GOP plots course |

GOP plots course

WASHINGTON — Republicans on Thursday began plotting strategy for the next Congress by vowing to be unified and relentless in their insistence that this year’s health care overhaul be repealed and that most domestic spending be frozen or cut drastically.

The GOP, which gained at least 60 seats in the House of Representatives and six in the Senate in Tuesday’s election, showed no appetite for bipartisan cooperation.

“The mandate for change is directed at the other guys,” Senate Republican leader Mitch McConnell of Kentucky said during a speech at the conservative Heritage Foundation. “We are right where we have been.”

Where they’ve been for the past two years is marching mostly in lockstep on issues central to the Republican platform, such as health care, global warming and spending — and against the Democrats’ agenda.

Don’t look for much change, GOP leaders said.

They’ll want Bush-era tax cuts extended permanently. “The best thing we could do for families and job creation is to extend the current rates as soon as possible for as long as possible,” said Rep. Dave Camp, R-Mich.

They’ll want votes on repealing the health care overhaul, even though they know that President Obama would veto any such effort.

McConnell conceded that his party won’t be successful right away on health care. But, he said, “We can compel administration officials to attempt to defend this indefensible health spending bill and other costly, government-driven measures. But the fact is, if our primary legislative goals are to repeal and replace the health spending bill, to end the bailouts, cut spending and shrink the size and scope of government,” he added, “the only way to do all these things is to put someone in the White House who won’t veto any of these things.”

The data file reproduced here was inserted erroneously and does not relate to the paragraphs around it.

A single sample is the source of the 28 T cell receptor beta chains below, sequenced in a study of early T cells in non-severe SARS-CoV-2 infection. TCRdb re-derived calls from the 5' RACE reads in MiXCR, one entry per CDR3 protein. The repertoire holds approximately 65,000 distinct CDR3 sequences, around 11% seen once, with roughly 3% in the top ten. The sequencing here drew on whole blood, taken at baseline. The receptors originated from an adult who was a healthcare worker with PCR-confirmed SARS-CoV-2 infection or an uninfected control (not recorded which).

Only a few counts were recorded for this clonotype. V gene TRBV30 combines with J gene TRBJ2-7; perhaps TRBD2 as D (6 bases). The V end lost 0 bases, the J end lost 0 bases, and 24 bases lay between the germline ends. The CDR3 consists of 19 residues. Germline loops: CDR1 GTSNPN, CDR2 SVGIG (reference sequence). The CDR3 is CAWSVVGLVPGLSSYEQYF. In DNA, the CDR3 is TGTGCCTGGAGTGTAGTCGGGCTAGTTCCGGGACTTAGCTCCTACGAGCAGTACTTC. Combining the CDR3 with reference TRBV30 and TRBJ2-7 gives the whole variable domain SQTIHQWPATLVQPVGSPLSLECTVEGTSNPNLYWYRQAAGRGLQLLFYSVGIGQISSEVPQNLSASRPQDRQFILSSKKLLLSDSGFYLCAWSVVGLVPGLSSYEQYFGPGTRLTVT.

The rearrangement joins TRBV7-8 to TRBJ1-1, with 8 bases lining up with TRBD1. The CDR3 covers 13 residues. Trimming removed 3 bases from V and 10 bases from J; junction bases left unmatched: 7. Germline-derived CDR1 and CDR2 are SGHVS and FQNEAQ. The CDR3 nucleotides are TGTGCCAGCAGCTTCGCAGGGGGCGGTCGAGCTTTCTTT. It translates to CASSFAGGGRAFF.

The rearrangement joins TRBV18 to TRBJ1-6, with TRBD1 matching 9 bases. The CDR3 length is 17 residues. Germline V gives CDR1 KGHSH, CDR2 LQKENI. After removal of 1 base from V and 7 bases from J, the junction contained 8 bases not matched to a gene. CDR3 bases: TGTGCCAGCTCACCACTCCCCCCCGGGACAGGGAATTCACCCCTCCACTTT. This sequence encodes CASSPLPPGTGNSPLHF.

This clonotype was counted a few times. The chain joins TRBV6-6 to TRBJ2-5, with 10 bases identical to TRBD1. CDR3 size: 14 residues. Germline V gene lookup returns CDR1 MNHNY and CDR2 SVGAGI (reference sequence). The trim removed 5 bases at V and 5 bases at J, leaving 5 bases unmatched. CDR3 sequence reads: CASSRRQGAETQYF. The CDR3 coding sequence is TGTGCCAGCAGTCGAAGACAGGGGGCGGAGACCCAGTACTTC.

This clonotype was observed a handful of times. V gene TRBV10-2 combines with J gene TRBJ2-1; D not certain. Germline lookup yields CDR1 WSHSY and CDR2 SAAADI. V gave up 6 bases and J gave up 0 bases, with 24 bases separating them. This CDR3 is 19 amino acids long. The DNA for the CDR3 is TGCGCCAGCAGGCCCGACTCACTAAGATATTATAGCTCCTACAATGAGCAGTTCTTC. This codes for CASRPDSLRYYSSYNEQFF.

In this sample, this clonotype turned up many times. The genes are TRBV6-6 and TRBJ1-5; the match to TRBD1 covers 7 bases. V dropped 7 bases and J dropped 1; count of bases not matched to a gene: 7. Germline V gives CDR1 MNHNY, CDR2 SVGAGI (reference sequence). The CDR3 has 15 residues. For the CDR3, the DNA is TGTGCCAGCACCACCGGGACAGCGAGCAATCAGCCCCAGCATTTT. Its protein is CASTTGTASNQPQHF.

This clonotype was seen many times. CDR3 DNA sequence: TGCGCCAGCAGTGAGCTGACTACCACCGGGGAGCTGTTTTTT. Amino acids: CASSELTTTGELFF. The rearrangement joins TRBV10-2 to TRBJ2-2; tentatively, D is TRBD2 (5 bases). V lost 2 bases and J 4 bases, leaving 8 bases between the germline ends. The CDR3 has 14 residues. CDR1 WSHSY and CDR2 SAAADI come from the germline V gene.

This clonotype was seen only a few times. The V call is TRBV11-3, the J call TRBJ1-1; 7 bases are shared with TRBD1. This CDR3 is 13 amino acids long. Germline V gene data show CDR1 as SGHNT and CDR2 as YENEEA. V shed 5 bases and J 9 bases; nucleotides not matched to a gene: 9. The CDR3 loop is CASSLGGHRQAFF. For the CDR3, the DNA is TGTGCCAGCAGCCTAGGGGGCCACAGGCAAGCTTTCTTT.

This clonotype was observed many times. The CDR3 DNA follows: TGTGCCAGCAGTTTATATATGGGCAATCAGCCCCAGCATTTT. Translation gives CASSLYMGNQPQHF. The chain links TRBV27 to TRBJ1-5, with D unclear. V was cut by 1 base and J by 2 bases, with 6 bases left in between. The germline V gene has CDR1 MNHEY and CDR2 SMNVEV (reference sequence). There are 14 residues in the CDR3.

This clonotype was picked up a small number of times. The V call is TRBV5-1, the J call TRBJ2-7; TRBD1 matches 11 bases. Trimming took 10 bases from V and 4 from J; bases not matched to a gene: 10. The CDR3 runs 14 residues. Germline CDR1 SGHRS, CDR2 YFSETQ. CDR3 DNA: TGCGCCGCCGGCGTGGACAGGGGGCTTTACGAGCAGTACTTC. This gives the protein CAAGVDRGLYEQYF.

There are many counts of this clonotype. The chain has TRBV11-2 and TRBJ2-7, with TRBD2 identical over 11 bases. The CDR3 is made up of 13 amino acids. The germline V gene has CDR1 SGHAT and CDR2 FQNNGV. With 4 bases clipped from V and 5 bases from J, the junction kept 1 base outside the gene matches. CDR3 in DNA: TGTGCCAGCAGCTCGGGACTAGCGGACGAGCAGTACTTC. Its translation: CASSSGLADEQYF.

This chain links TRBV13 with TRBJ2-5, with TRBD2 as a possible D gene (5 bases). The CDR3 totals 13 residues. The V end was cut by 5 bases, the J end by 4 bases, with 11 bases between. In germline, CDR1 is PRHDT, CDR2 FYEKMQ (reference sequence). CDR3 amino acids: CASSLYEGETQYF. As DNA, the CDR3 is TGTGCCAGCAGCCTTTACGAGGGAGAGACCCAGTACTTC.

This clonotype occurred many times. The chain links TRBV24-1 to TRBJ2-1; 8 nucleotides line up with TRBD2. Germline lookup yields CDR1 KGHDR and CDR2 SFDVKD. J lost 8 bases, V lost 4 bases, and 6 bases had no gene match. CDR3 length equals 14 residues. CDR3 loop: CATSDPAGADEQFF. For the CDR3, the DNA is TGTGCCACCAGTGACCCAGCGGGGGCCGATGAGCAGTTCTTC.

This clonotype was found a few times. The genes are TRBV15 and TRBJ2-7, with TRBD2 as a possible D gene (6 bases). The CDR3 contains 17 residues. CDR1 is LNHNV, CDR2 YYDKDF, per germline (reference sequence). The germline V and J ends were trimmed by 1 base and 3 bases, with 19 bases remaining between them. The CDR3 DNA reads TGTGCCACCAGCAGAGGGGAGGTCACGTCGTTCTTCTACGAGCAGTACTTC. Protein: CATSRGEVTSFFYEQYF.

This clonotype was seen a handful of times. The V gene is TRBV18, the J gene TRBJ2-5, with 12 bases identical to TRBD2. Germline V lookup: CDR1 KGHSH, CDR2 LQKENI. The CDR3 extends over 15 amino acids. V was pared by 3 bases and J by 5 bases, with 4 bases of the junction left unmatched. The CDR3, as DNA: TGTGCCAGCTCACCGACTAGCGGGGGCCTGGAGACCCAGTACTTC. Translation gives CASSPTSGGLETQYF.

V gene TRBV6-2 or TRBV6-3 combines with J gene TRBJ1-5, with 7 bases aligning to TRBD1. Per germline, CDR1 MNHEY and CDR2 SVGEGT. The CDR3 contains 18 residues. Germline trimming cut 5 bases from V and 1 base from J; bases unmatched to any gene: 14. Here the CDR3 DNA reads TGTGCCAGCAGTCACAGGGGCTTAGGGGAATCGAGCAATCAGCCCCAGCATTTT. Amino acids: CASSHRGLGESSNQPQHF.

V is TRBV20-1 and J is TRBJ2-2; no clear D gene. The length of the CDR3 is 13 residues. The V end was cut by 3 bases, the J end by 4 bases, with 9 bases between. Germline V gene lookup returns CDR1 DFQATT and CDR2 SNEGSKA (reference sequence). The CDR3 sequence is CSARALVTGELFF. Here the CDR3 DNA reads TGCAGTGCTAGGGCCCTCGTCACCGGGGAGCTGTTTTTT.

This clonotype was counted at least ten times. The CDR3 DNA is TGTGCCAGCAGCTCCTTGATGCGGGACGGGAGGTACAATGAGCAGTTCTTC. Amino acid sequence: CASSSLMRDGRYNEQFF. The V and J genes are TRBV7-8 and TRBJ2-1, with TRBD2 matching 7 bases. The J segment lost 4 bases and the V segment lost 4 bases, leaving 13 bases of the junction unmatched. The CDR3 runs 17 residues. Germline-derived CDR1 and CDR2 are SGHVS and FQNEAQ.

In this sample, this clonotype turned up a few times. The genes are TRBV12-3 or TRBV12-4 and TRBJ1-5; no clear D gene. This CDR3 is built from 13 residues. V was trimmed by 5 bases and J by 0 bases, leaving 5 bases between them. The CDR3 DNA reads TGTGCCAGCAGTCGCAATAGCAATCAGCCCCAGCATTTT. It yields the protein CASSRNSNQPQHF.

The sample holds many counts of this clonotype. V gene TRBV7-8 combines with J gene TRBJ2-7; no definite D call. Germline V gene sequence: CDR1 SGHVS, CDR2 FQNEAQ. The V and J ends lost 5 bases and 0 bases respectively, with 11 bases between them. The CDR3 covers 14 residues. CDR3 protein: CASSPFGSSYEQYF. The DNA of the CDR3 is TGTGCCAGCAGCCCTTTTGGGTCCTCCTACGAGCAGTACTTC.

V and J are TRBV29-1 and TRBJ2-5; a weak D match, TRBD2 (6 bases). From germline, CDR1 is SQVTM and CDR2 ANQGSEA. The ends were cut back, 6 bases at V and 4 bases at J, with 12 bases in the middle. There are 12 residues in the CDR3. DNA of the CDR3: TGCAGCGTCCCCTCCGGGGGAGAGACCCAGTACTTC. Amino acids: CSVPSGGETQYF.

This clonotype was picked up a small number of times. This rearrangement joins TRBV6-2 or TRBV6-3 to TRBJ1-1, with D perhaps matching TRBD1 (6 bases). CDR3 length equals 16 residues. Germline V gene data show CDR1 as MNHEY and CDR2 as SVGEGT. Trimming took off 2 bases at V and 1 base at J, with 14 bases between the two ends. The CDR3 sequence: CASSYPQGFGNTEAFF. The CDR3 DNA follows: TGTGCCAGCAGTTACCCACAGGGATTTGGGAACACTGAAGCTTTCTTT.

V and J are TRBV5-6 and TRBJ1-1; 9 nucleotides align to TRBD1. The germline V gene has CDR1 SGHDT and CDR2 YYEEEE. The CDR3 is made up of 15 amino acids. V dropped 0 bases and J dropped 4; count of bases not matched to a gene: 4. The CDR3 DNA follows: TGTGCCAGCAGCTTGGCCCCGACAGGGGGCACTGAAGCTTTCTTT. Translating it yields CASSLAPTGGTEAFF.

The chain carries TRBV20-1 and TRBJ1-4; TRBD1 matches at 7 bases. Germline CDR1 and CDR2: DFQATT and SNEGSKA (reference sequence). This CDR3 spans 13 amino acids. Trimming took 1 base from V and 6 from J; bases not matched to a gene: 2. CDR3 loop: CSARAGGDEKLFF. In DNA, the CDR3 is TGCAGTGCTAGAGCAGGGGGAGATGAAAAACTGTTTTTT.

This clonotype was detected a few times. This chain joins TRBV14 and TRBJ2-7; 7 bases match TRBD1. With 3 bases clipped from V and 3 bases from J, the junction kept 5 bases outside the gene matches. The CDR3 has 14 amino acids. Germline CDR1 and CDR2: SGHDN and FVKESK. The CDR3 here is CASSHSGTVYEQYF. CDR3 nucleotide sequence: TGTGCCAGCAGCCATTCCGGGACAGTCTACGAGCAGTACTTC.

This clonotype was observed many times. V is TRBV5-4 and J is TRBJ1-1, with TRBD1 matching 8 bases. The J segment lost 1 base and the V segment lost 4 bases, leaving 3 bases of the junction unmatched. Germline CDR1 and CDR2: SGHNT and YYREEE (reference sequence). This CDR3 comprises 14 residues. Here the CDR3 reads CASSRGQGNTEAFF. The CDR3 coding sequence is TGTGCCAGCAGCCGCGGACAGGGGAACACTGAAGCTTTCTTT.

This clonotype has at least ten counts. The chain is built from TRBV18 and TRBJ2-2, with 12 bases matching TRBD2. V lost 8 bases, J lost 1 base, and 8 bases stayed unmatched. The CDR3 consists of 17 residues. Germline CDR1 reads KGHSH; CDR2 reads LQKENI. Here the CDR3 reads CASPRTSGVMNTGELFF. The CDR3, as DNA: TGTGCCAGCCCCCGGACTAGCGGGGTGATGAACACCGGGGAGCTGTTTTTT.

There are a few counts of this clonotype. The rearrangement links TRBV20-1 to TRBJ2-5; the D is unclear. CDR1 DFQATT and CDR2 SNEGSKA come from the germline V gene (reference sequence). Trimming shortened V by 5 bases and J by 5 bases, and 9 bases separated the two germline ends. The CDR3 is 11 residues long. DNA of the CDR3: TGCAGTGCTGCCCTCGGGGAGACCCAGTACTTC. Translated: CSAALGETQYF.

Democrats fired back.

“Republicans have always been the party of putting big business over the middle class,” said Jim Manley, spokesman for Senate Majority Leader Harry Reid of Nevada, “and they are wasting no time in trying to jam through favors for big corporations at the expense of hardworking families who are struggling to make ends meet.”

One centerpiece of the Republican strategy is to build for 2012, when 21 Senate Democrats, two independents who caucus with the Democrats and 10 Republicans face re-election.

“We have a reasonable shot of getting a majority in the near future,” McConnell said.

As part of that push, one of his party’s major themes will be to build a case that Democrats are woefully out of touch.

That’s particularly important to the Tea Party loyalists.

“Believe me, they’re in a no-compromise stance,” GOP pollster Bill McInturff said. “They don’t want engagement with the president; they don’t want to work across party lines; they want now-former Speaker Pelosi’s agenda totally and irrevocably stopped and reversed.”

That’s the theme that congressional leaders are stressing.

Democrats “set about dismantling the free market, handing out political favors at taxpayer expense, expanding government and creating a more precarious future for our children,” McConnell charged.

“In other words, Democrat leaders used the crisis of the moment to advance an agenda Americans didn’t ask for and couldn’t afford. And then they ignored and dismissed anyone who dared to speak out against it.”

He also had a warning to Republicans not to get too haughty: “Voters didn’t suddenly fall in love with Republicans; they fell out of love with Democrats.”

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